In yesterday’s Keene Sentinel guest editorial, YES: Press for more domestic oil, Andrew Morriss consistently misreports oil production figures. Saudi Arabia: 8.1 billion barrels/day; Russia: 10.4 billion; America: 7.9 billion; Iran: 3.7 billion. Those numbers struck me as wrong by orders of magnitude. So I consulted my favorite online scientific fact-checking tool: WolframAlpha.

Q: What is 7.9 billion barrels of oil in dollars? A: $1.05 trillion.

In other words, if we were to convert our daily production to dollars we could pay off the national debt in 15 days. (Real answer: 41 years.)

Q: What is 7.9 billion barrels in gallons? A: 330 billion gallons.

In other words, America’s daily oil production is 4 times the volume of oil transported worldwide in a year. (Real answer: 2.5 times the volume of one of the largest supertankers.)

Q: What is the energy equivalent of 7.9 billion barrels of oil in BTU? A: 45 quadrillion BTU.

In other words, America’s daily oil production is almost half of the total energy consumed by the US in 2001. (Real answer: 1/1000 of that amount.)

What Andrew Morriss meant to write — four times — was million, not billion. Doing that once might be a typo. Doing it four times makes me question his energy literacy.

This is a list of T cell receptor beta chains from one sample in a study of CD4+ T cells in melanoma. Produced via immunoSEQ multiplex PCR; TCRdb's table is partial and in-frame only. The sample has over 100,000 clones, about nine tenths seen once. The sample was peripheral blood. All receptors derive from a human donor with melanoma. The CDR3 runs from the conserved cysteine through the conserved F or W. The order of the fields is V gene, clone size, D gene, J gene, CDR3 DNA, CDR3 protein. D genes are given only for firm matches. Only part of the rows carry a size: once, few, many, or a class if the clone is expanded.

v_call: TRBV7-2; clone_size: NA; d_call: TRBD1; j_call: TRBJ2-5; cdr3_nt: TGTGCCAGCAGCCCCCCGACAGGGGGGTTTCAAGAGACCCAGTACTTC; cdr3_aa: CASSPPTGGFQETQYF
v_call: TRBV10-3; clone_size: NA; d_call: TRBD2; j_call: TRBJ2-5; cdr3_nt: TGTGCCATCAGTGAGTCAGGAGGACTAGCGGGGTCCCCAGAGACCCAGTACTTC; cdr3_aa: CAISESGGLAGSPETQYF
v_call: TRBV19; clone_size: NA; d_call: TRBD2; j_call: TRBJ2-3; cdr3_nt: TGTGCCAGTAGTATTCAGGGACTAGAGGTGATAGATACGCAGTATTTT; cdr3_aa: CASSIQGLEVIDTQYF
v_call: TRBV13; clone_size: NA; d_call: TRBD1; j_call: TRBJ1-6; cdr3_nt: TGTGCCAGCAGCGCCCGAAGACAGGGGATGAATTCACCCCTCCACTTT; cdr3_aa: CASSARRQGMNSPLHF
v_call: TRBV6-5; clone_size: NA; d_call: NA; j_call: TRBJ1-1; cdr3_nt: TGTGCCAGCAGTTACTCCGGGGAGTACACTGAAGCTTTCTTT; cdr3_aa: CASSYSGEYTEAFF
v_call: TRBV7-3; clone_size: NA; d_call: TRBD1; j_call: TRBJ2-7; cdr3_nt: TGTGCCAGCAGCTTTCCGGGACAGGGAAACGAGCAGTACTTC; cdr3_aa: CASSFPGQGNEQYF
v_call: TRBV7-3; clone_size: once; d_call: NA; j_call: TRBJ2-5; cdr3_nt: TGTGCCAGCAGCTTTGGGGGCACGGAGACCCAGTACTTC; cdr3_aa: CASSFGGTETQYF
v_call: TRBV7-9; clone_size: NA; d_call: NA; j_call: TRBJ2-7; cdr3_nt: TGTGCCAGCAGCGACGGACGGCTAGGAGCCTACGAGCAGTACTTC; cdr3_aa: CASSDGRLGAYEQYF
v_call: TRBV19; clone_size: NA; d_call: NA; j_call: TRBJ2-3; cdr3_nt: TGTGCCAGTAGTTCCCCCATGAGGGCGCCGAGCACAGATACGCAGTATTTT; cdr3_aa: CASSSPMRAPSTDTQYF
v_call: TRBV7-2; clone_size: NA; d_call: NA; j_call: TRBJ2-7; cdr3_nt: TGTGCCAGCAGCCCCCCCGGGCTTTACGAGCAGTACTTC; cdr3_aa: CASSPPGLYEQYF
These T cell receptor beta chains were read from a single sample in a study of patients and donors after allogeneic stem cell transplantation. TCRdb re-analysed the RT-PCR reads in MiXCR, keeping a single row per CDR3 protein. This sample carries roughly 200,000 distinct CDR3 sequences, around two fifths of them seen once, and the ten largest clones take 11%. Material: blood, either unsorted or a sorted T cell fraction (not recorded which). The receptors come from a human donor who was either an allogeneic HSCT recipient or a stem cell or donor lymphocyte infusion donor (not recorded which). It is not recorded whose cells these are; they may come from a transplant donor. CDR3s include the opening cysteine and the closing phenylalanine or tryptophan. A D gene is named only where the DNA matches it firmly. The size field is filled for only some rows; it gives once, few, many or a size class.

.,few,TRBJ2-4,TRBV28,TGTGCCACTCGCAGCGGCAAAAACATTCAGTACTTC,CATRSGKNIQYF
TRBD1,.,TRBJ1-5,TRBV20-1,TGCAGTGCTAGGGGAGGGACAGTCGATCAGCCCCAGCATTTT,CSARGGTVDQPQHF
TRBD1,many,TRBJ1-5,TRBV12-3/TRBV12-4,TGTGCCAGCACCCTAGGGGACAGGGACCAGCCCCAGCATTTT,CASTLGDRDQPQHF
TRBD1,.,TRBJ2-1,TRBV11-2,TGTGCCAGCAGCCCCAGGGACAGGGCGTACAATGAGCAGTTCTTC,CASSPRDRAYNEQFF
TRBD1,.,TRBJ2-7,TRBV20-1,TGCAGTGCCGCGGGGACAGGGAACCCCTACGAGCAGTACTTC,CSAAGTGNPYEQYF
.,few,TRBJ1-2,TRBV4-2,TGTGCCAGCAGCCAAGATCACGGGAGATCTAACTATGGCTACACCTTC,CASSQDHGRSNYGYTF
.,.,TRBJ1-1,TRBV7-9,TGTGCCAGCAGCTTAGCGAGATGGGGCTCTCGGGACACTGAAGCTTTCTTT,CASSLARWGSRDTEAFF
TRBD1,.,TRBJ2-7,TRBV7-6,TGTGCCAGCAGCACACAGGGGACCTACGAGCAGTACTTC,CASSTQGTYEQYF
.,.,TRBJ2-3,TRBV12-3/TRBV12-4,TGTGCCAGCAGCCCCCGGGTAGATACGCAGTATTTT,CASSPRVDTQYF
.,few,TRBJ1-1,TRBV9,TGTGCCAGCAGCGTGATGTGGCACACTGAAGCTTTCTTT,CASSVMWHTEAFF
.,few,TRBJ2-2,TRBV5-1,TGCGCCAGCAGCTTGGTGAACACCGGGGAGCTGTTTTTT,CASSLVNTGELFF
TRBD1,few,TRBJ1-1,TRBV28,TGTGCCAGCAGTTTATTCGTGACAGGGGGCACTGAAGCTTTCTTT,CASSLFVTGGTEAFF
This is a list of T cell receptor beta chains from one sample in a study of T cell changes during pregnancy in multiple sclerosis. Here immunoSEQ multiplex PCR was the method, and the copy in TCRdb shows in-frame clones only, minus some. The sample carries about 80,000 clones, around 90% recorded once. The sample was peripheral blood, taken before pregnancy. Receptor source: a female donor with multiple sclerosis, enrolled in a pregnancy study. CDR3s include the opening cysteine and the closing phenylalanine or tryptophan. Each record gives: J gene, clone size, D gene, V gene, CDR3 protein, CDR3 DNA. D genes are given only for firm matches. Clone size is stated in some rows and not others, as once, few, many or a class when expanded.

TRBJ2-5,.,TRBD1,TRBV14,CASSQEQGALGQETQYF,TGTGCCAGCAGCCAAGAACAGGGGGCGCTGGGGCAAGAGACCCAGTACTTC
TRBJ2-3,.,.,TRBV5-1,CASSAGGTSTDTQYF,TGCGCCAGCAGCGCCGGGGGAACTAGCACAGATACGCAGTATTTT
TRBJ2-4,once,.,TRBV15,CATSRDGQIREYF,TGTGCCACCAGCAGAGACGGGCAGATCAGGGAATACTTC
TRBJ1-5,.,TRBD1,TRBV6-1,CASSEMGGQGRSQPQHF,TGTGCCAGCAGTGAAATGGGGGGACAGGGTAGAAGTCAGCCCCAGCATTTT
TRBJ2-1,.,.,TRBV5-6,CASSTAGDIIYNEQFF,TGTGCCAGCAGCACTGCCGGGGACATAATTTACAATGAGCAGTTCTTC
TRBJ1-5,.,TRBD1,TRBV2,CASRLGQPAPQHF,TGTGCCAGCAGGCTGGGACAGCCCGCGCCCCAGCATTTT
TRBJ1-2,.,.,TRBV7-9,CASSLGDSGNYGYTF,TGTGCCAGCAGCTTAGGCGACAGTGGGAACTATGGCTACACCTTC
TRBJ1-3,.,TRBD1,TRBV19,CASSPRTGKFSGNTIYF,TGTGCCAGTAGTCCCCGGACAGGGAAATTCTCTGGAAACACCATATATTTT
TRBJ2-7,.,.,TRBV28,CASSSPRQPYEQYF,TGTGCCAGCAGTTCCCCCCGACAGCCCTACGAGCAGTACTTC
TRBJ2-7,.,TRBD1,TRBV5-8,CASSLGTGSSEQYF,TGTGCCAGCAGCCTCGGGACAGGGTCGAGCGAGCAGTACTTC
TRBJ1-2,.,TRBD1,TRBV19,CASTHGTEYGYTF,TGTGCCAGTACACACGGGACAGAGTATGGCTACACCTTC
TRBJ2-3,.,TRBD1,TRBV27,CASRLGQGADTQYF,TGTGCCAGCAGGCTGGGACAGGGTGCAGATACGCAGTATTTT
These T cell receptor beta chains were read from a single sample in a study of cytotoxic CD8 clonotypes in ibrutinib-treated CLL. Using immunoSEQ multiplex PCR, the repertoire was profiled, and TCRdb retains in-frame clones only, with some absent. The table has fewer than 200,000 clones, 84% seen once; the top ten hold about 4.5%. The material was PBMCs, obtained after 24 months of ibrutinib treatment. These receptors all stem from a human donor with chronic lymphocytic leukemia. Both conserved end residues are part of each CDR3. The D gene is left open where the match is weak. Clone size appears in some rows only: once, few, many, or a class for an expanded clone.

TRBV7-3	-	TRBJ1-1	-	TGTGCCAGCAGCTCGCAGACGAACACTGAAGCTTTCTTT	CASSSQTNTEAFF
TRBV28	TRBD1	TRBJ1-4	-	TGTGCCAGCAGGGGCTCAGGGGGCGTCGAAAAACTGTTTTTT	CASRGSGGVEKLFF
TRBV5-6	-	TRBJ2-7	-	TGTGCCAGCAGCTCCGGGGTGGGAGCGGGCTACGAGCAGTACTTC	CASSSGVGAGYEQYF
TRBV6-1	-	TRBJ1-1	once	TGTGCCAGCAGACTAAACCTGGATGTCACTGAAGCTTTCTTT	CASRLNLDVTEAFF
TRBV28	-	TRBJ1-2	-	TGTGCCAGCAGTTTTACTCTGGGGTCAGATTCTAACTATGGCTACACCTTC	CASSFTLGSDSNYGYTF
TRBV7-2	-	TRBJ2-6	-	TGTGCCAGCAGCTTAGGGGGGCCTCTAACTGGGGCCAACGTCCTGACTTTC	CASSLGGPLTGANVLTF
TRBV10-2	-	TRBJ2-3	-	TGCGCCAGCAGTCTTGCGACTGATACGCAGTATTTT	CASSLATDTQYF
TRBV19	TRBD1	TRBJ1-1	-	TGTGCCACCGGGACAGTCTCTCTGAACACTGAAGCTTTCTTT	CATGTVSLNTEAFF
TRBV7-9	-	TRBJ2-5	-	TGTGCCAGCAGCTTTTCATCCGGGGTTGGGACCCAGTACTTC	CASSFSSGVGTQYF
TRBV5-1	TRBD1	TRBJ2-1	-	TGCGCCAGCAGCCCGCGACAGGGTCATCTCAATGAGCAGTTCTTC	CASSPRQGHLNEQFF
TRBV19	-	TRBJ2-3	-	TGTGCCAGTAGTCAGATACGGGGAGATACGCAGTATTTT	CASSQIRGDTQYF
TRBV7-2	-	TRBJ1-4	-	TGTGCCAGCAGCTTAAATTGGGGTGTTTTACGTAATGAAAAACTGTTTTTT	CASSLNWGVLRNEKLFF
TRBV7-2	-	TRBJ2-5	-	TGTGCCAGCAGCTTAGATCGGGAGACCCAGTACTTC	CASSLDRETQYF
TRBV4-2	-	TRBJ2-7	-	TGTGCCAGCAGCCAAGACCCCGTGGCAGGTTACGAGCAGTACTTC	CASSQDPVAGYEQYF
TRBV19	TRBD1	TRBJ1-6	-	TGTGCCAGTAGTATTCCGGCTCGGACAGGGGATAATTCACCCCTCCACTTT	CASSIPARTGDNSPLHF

Now to be fair, most of us — myself included — are not engineers or scientists. We don’t regularly deal with large numbers, and we don’t intuitively grasp relationships among the quantities, prices, and energy content of the various sources that might power our civilization. But we can’t afford to be illiterate (and innumerate) on the topic of energy. The future of the economy, the environment, and of world politics all hinge on our ability to reason about those relationships. Fortunately there is now a tool that can help us all do that more effectively. WolframAlpha isn’t just a boutique search engine. It’s a compendium of scientific knowledge mated to a scientific calculator that understands questions in plain English. And it frames the answers in ways that make sense to everybody. I commend it to Andrew Morriss, to fact-checkers at the Sentinel, and to readers. For more examples of how WolframAlpha can help us reason about energy, see